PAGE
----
With the Navajo Nation on strict lockdown due to an extremely high per-capita coronavirus infection rate and resulting cases, Scott Watson, lead pastor of River Bluff Fellowship in Ozark, knew the decision to modify the church’s annual mission trip to Kayenta, Ariz., was the right one.
“We’ve been going there for 13 years and bringing 30-50 people each time we go and we love it,” Watson said. “But we decided to change our plans for two reasons: First, we did not want to go there and increase their anxiety and make a terrible situation even more difficult for them, and second, healthcare on the reservation is limited under normal circumstances so we wouldn’t want to put our people at risk and add to the medical strain.”
Not doing anything this year for their Navajo friends, however, was also not an option. The church’s heart for the Navajo people and the relationships it has cultivated for more than a decade has put River Bluff Fellowship in a unique position to help.
“We know part of the reason the coronavirus hit [Native American populations] so hard is because they have a strong communal culture where multiple families often live together,” Watson said. “Also, we know that about 30% of homes there don’t have running water, which is not conducive to prioritizing hand washing.”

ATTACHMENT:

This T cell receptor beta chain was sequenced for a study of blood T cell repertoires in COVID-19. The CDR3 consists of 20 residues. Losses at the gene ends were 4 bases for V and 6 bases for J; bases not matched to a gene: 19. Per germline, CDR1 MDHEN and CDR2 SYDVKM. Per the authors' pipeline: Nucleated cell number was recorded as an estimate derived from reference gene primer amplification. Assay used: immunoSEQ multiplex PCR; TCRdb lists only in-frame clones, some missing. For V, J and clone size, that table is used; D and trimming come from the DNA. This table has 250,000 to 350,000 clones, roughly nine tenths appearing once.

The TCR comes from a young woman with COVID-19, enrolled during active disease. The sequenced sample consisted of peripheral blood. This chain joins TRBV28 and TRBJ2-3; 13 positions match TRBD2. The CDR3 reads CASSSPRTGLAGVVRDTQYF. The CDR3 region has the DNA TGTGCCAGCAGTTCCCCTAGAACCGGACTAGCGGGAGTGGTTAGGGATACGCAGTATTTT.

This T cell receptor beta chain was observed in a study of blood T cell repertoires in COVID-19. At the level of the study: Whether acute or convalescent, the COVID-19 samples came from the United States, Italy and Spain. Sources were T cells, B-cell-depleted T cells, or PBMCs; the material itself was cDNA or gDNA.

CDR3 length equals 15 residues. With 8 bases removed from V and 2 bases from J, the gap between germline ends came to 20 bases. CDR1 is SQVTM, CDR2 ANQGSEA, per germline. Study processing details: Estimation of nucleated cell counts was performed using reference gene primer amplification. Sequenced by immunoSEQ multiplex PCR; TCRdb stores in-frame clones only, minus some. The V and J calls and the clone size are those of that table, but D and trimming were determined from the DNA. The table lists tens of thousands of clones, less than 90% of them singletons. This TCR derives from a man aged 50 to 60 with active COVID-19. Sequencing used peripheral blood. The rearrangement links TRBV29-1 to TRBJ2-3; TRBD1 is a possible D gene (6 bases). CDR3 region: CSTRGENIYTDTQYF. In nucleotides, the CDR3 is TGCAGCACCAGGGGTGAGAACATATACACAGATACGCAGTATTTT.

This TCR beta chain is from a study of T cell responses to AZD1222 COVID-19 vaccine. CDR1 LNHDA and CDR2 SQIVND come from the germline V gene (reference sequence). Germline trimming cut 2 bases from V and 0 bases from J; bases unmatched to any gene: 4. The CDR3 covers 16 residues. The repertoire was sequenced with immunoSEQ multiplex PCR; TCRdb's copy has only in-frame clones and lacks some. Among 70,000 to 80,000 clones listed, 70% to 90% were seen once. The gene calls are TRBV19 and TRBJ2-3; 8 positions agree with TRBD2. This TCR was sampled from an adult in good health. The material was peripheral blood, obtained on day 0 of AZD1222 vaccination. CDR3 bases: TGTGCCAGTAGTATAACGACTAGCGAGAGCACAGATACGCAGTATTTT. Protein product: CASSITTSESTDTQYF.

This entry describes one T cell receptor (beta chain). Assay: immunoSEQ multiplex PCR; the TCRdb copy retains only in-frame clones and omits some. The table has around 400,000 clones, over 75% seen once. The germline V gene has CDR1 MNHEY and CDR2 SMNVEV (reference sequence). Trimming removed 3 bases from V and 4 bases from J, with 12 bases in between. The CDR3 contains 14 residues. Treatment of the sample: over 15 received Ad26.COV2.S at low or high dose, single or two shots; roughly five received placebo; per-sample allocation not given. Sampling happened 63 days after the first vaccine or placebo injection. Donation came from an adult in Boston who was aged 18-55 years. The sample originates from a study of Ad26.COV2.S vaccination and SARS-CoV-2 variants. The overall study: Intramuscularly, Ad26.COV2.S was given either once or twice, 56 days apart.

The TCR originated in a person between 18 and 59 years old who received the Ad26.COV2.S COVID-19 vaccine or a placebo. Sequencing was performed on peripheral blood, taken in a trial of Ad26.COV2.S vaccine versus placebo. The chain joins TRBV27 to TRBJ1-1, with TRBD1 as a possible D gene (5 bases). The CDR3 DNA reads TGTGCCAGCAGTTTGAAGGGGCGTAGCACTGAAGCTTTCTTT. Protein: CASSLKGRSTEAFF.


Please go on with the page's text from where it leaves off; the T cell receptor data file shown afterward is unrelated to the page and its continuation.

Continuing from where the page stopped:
Knowing the people and the need, church member Leigh Tedford organized a collection of needed items like cleaning supplies, hand sanitizer and tissues, which volunteers would deliver to the reservation.
Then God took it from there. Media outlets like the Springfield News-Leader and KOLR10 News heard what the church was planning and became a mouthpiece for the ministry.
“Our original plan was to fill up the church van and send three people to head out on Sunday,” Watson said. “But the Lord had a different plan.” Volunteers ended up driving a box truck full of supplies to the Navajo reservation.
“The Navajo Nation is a very special and unique place and some might go there with their own mission agenda, but we have never done that in the 13 years we’ve been going,” Watson said. “Our ministry approach has always been, ‘Know a name, know a story, know a need,’ so we always come willing to do whatever is truly helpful. This year it’s not staying a week and putting on a Kamp KaBoom Bible school or doing a construction project or helping in the women’s shelter. It’s delivering sanitation supplies. We are honored to meet the need.”
Above all, he said it’s their desire to see God continue to work in the hearts and lives of the Navajo Nation people.
“They have a deep heritage of ancestral religions and connectivity to nature, but we’ve seen a desire from them to search out the truth and an openness to hear the gospel,” Watson said. “We have a calling to stay connected to that work, and we had the funds set aside for the mission there. The last thing we want to do is save that money. We want to always listen and be open to whatever new ministry opportunity God has for us to do.”
(EDITOR’S NOTE – Kayla Rinker is a reporter living in southwest Missouri. This article appeared in the The Pathway, mbcpathway.com, news journal of the Missouri Baptist Convention.)